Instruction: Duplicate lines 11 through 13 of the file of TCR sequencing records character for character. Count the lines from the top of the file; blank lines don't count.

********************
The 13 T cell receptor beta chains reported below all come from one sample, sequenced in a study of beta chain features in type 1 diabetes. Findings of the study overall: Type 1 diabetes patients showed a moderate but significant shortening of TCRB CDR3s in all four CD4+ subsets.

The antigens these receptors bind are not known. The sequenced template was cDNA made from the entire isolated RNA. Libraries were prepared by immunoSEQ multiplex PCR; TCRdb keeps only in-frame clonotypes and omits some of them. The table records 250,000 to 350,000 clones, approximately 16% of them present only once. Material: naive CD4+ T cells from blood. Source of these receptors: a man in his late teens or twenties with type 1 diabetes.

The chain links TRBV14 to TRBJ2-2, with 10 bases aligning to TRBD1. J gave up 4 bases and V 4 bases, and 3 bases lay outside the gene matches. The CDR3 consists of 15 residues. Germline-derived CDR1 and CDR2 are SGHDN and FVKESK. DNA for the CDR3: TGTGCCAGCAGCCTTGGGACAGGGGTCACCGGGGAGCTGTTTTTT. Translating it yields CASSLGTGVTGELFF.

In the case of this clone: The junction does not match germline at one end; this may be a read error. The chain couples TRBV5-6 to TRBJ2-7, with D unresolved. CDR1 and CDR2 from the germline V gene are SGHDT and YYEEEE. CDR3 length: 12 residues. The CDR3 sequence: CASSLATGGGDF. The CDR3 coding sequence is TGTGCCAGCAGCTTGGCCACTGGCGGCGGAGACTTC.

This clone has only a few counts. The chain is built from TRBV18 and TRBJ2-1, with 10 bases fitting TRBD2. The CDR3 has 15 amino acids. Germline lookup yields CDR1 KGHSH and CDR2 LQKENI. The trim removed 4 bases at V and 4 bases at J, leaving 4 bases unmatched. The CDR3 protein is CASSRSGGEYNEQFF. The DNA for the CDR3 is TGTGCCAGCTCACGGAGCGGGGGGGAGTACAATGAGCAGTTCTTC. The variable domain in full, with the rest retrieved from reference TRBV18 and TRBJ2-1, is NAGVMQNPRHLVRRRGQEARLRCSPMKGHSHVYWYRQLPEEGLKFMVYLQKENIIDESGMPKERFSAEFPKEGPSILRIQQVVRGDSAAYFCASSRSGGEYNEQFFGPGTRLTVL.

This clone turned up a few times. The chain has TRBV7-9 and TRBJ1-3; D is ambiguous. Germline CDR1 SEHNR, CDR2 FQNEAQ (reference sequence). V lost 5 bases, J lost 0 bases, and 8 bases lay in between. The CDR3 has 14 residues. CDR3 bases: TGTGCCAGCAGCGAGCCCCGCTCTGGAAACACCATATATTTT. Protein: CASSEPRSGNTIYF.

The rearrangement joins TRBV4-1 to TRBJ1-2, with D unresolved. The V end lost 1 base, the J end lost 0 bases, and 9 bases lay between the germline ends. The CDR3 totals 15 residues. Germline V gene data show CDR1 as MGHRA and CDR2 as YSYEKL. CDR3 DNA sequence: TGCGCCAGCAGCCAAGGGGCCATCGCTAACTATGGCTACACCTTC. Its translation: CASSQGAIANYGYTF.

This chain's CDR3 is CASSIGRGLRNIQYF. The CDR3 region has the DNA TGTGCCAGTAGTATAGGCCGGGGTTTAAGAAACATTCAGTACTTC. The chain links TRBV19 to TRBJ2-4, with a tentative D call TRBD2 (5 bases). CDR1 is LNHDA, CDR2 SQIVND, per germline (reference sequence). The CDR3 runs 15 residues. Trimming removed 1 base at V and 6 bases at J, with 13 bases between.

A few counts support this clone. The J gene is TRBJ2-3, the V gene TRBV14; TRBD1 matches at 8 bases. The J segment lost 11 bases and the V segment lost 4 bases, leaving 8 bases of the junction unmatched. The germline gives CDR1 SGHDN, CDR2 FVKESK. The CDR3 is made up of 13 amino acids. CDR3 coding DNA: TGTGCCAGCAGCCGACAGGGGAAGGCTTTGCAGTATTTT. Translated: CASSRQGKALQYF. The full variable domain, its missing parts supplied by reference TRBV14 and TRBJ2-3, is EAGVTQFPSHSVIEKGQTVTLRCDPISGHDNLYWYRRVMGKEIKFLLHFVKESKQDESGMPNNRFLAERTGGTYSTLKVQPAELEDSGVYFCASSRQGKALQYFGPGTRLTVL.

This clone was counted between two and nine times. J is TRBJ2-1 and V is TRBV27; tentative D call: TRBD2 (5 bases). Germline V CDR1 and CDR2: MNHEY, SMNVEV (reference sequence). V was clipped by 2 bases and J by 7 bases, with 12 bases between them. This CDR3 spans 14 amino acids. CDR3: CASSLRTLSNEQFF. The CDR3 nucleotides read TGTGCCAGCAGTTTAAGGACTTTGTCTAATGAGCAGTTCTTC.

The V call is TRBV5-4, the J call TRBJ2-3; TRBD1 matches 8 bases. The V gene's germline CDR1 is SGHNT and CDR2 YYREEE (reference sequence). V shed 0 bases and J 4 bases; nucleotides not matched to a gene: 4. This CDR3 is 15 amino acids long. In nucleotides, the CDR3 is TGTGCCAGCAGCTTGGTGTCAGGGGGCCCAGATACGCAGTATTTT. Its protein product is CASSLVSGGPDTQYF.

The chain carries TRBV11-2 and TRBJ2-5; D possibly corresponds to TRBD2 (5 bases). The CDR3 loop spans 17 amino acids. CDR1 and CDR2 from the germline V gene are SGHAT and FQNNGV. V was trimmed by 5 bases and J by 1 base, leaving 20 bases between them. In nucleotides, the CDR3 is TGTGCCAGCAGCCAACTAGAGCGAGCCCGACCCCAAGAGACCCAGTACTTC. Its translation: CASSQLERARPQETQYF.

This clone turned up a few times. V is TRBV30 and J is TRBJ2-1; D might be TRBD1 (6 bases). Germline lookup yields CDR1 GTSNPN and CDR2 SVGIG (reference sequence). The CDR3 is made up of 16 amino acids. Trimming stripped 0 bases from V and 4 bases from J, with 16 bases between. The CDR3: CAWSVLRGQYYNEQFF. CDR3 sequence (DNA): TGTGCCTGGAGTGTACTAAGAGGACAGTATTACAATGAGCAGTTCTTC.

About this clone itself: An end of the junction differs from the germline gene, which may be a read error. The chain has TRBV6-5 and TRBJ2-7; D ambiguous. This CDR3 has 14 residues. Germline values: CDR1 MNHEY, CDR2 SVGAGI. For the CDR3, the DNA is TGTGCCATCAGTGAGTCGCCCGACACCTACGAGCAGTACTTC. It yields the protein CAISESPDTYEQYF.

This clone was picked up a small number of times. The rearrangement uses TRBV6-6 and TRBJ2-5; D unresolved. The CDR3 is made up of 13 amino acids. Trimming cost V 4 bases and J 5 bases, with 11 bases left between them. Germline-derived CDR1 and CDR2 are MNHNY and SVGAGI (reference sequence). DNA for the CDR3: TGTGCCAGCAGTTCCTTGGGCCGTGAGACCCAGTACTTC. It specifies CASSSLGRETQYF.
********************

The V call is TRBV5-4, the J call TRBJ2-3; TRBD1 matches 8 bases. The V gene's germline CDR1 is SGHNT and CDR2 YYREEE (reference sequence). V shed 0 bases and J 4 bases; nucleotides not matched to a gene: 4. This CDR3 is 15 amino acids long. In nucleotides, the CDR3 is TGTGCCAGCAGCTTGGTGTCAGGGGGCCCAGATACGCAGTATTTT. Its protein product is CASSLVSGGPDTQYF.

The chain carries TRBV11-2 and TRBJ2-5; D possibly corresponds to TRBD2 (5 bases). The CDR3 loop spans 17 amino acids. CDR1 and CDR2 from the germline V gene are SGHAT and FQNNGV. V was trimmed by 5 bases and J by 1 base, leaving 20 bases between them. In nucleotides, the CDR3 is TGTGCCAGCAGCCAACTAGAGCGAGCCCGACCCCAAGAGACCCAGTACTTC. Its translation: CASSQLERARPQETQYF.

This clone turned up a few times. V is TRBV30 and J is TRBJ2-1; D might be TRBD1 (6 bases). Germline lookup yields CDR1 GTSNPN and CDR2 SVGIG (reference sequence). The CDR3 is made up of 16 amino acids. Trimming stripped 0 bases from V and 4 bases from J, with 16 bases between. The CDR3: CAWSVLRGQYYNEQFF. CDR3 sequence (DNA): TGTGCCTGGAGTGTACTAAGAGGACAGTATTACAATGAGCAGTTCTTC.